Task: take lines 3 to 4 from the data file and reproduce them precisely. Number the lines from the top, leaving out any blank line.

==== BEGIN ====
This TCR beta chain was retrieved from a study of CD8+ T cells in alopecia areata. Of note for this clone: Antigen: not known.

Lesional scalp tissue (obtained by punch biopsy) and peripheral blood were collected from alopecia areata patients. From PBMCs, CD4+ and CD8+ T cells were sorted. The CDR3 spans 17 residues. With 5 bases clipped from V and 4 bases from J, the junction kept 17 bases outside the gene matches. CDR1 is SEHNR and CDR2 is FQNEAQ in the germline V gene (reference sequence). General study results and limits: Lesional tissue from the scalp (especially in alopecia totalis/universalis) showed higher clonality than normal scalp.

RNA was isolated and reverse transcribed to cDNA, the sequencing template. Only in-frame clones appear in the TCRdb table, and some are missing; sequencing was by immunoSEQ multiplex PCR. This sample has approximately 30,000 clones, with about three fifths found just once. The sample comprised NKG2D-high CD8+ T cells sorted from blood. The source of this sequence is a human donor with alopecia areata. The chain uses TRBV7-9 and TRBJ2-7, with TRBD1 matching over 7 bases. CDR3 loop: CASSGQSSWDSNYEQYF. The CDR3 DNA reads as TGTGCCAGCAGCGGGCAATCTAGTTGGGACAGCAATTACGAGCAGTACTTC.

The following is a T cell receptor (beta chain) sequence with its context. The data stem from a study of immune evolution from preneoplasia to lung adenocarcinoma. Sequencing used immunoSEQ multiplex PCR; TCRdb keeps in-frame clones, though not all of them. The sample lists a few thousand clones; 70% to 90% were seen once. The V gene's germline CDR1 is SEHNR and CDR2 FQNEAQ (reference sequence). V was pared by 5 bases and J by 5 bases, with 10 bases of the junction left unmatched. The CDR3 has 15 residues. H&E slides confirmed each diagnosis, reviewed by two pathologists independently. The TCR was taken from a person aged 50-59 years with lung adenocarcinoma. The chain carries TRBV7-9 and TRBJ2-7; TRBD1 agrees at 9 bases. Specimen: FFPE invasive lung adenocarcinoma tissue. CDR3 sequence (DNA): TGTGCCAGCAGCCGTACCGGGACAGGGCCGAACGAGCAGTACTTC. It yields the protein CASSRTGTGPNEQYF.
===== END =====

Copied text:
RNA was isolated and reverse transcribed to cDNA, the sequencing template. Only in-frame clones appear in the TCRdb table, and some are missing; sequencing was by immunoSEQ multiplex PCR. This sample has approximately 30,000 clones, with about three fifths found just once. The sample comprised NKG2D-high CD8+ T cells sorted from blood. The source of this sequence is a human donor with alopecia areata. The chain uses TRBV7-9 and TRBJ2-7, with TRBD1 matching over 7 bases. CDR3 loop: CASSGQSSWDSNYEQYF. The CDR3 DNA reads as TGTGCCAGCAGCGGGCAATCTAGTTGGGACAGCAATTACGAGCAGTACTTC.

The following is a T cell receptor (beta chain) sequence with its context. The data stem from a study of immune evolution from preneoplasia to lung adenocarcinoma. Sequencing used immunoSEQ multiplex PCR; TCRdb keeps in-frame clones, though not all of them. The sample lists a few thousand clones; 70% to 90% were seen once. The V gene's germline CDR1 is SEHNR and CDR2 FQNEAQ (reference sequence). V was pared by 5 bases and J by 5 bases, with 10 bases of the junction left unmatched. The CDR3 has 15 residues. H&E slides confirmed each diagnosis, reviewed by two pathologists independently. The TCR was taken from a person aged 50-59 years with lung adenocarcinoma. The chain carries TRBV7-9 and TRBJ2-7; TRBD1 agrees at 9 bases. Specimen: FFPE invasive lung adenocarcinoma tissue. CDR3 sequence (DNA): TGTGCCAGCAGCCGTACCGGGACAGGGCCGAACGAGCAGTACTTC. It yields the protein CASSRTGTGPNEQYF.